It would be a rather easy round on Family Fortunes. ‘We asked 100 people to name something associated with the sport of Cycling’. ‘Our survey’ would surely come up with ‘doping’ or ‘drug use’ as the top answer. This reputation is by no means undeserved.
A case in point is 1996 Tour de France winner Bjarne Riis, who confessed in 2007 to doping at the time of his victory. Correct justice followed; he was struck off the race’s record books. Bizarrely, less than a year later he was reinstated, with just a footnote detailing the tainted nature of his victory. More widely in cycling, it appears that drugs offences are little more than footnotes in the long term; minor transgressions to be casually swept under the carpet by the authorities. Riis remains a highly regarded member of the cycling community and up until the end of this season he managed the Luxembourger brothers Frank and Andy Schleck. Why would two of the sport’s biggest stars not consider it at least a little unseemly to be so closely associated with an individual with this particular baggage?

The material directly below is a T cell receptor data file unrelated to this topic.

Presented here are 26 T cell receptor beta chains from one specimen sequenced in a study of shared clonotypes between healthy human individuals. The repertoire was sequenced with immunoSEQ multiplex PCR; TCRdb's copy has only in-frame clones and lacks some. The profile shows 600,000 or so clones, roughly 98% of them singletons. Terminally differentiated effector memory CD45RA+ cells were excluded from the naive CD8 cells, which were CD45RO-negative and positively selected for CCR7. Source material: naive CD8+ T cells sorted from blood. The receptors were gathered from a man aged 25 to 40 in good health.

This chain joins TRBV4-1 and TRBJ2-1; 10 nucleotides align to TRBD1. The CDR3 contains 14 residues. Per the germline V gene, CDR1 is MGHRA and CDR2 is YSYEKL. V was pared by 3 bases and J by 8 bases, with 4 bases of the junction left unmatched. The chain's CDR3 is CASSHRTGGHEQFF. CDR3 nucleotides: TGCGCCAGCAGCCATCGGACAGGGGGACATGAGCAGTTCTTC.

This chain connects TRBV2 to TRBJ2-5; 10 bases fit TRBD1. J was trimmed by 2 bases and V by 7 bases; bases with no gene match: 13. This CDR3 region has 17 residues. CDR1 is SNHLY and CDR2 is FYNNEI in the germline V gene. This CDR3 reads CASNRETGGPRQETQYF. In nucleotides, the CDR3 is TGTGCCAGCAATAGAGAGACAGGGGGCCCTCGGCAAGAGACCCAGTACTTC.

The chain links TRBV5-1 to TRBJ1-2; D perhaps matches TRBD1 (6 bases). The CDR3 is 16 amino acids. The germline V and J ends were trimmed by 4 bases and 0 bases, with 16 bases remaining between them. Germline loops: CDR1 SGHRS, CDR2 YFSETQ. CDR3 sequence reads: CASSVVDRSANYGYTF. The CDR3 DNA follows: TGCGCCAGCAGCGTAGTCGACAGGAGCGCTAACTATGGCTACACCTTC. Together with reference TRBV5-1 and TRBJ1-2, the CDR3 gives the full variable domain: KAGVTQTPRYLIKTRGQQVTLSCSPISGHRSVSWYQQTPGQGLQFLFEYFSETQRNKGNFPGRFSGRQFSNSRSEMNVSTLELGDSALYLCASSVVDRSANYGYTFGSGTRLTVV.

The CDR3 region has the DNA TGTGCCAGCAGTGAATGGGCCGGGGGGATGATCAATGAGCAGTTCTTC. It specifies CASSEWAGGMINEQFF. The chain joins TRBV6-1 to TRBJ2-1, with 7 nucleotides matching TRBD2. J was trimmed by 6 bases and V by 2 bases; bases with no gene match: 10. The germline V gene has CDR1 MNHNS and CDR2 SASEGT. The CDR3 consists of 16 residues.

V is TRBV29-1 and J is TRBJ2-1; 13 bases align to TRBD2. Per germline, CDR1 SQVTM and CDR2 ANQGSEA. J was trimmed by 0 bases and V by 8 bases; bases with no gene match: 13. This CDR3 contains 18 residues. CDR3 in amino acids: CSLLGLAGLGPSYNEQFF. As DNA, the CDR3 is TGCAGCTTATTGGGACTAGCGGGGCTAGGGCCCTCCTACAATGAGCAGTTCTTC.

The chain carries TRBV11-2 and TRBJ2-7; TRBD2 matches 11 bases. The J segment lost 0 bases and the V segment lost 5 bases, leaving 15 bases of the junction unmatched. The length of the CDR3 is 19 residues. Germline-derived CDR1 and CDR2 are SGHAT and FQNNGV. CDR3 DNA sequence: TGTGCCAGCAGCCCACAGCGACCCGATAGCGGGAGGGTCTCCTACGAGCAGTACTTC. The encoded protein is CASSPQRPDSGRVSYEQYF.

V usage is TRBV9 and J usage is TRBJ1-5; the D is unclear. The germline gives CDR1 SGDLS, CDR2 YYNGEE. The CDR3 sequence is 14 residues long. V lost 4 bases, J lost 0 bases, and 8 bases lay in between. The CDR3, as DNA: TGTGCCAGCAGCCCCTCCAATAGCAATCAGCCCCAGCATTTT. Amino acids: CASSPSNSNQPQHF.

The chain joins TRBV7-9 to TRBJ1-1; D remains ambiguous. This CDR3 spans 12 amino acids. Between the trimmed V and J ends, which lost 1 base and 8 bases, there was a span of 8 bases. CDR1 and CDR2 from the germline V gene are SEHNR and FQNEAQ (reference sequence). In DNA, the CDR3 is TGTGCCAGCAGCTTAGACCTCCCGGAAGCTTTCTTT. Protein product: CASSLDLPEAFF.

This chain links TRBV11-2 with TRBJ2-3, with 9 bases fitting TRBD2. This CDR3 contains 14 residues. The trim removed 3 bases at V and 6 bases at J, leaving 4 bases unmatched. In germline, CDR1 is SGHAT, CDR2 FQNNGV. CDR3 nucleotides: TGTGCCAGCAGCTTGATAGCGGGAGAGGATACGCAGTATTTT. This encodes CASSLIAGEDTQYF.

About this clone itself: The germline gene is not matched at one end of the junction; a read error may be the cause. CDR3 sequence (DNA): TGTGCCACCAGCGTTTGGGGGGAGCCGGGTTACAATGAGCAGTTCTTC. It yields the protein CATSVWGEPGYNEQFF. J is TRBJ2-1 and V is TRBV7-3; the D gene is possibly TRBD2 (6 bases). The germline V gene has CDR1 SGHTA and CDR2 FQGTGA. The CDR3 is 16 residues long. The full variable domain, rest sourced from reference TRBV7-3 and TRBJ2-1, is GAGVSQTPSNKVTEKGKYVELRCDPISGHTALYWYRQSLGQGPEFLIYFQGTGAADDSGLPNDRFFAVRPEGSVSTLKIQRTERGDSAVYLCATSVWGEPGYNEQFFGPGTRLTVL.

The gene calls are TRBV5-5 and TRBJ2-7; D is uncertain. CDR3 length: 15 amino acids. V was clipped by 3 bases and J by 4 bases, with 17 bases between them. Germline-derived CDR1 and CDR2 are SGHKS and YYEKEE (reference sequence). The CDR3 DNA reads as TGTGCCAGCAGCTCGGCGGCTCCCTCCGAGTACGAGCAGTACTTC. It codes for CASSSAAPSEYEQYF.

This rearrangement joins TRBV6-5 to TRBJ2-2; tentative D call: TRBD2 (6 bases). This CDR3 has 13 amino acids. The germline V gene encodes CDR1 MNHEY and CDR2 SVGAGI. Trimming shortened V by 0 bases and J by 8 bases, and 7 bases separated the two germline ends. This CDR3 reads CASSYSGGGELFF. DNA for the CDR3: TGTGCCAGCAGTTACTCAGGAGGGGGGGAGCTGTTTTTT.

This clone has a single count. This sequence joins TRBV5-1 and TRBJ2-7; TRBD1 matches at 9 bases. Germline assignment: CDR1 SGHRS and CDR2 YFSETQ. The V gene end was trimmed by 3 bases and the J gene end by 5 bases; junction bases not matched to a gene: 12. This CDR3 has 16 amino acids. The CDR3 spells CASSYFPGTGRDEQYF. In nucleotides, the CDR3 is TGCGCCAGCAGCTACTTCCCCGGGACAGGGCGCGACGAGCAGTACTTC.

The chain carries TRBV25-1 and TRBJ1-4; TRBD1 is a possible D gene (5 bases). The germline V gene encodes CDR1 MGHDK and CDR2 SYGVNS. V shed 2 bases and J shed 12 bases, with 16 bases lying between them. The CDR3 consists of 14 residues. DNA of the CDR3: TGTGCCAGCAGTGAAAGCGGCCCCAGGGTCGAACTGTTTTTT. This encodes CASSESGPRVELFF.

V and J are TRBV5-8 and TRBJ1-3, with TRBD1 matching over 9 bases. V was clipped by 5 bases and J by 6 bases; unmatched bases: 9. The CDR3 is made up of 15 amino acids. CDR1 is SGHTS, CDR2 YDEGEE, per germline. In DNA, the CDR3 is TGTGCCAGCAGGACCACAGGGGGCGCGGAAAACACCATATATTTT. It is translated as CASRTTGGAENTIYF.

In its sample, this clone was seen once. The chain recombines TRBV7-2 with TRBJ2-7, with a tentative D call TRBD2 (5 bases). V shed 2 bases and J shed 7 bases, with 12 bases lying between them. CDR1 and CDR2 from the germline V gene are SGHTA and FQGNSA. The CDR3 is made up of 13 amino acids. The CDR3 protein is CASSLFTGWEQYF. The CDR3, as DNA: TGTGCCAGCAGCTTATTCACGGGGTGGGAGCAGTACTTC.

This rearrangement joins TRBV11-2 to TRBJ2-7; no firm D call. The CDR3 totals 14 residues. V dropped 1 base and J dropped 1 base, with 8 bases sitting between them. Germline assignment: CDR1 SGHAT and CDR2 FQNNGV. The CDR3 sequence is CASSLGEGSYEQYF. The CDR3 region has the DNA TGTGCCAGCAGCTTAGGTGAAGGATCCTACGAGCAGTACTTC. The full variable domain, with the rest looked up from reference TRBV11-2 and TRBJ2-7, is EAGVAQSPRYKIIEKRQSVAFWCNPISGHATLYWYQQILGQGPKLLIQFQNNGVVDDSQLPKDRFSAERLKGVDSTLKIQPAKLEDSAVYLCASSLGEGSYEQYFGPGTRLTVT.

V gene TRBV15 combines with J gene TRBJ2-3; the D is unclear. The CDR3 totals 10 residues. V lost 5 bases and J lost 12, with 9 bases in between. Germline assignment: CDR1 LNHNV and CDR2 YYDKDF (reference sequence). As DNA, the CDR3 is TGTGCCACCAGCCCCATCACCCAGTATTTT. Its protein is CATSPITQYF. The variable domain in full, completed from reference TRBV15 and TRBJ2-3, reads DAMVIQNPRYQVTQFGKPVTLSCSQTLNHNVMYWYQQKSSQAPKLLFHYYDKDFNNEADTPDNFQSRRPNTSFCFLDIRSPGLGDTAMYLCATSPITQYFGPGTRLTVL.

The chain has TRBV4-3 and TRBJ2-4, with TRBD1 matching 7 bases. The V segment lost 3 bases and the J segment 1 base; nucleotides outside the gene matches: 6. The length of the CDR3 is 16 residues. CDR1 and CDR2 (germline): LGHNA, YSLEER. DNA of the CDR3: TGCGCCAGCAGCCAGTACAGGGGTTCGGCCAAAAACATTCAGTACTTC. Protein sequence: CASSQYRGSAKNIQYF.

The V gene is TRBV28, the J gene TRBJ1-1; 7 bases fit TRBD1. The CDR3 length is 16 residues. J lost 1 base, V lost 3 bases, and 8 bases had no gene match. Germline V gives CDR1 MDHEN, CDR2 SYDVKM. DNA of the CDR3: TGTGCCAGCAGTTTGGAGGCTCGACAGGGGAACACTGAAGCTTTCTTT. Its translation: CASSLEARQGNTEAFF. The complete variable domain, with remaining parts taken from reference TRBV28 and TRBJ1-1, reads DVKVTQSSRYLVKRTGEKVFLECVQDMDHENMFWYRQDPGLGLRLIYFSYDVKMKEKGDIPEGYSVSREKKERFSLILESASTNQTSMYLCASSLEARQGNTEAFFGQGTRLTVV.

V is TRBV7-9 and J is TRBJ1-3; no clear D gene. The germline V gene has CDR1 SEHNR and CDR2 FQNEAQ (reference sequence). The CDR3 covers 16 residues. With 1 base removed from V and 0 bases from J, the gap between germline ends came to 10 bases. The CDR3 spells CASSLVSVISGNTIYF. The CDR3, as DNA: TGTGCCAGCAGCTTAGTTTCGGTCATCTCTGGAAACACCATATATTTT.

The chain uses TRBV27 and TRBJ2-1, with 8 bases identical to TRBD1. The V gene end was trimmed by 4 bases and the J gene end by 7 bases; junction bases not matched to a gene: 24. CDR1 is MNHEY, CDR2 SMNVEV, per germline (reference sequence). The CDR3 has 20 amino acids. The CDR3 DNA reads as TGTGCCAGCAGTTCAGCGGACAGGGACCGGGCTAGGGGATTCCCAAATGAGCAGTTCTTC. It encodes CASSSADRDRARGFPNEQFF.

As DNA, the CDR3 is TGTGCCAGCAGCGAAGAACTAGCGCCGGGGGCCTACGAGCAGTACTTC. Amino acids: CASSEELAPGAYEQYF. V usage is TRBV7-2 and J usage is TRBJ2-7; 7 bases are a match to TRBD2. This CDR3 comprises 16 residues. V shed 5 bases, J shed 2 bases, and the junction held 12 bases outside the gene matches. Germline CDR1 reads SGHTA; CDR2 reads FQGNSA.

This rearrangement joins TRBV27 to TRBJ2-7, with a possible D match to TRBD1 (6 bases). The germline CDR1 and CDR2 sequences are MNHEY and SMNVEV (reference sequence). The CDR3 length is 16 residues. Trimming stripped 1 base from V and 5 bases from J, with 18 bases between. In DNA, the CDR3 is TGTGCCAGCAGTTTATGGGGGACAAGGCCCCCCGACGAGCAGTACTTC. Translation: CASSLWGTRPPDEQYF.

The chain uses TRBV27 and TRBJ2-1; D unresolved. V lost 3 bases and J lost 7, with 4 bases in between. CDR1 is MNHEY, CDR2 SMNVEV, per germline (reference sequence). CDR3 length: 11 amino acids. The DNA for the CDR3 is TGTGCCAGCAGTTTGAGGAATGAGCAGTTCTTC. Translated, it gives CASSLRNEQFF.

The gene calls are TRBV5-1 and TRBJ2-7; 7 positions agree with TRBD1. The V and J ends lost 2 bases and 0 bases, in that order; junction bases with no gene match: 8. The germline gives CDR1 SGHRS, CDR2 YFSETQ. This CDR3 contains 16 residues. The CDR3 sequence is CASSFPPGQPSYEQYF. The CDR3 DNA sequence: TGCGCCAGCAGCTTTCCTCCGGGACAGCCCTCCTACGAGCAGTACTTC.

The year before Riis’ confession, 2006 champion Floyd Landis failed a drug test. He initially and bizarrely put it down to whisky, before coming up with a whole reel of other excuses. Meanwhile the American has raised over a million dollars for a “Floyd Fairness Fund” dedicated to fighting for his innocence. Innocence that, in 2010, after four years of lies and legal procedures, Landis admitted was fabricated. He confessed to doping and confessed to lying and came out with a slew of accusations against other cyclists. As yet the Tour de France have yet to apply the ‘Riis Rule of Remorse’ to him and he is not included in the official Tour winners’ list – but who knows what the forgiving world of cycling might come up with in the future.
Is there any hope for cycling? Well, one of the sport’s rising stars, Roman Kreuziger, has a tattoo proclaiming ‘I’m free from doping’. Mark Cavendish, Britain’s all time leading stage winner at the Tour, has said that drugs testers should be able to test anybody at any time of the day without warning. So there are beacons of hope, but they have difficult shining through when so many riders in the professional ranks have doping offences against their name. The Tour de France should be one of the greatest shows on earth, a supreme celebration of athleticism, teamwork and determination. Instead, it is a twisted soap opera, rotten to the core. While many people in the cycling world whinge that this image is mere media construct, it is very clear that the drugs problem in cycling is self-perpetuating. The media is not cycling’s worst enemy; cycling itself is.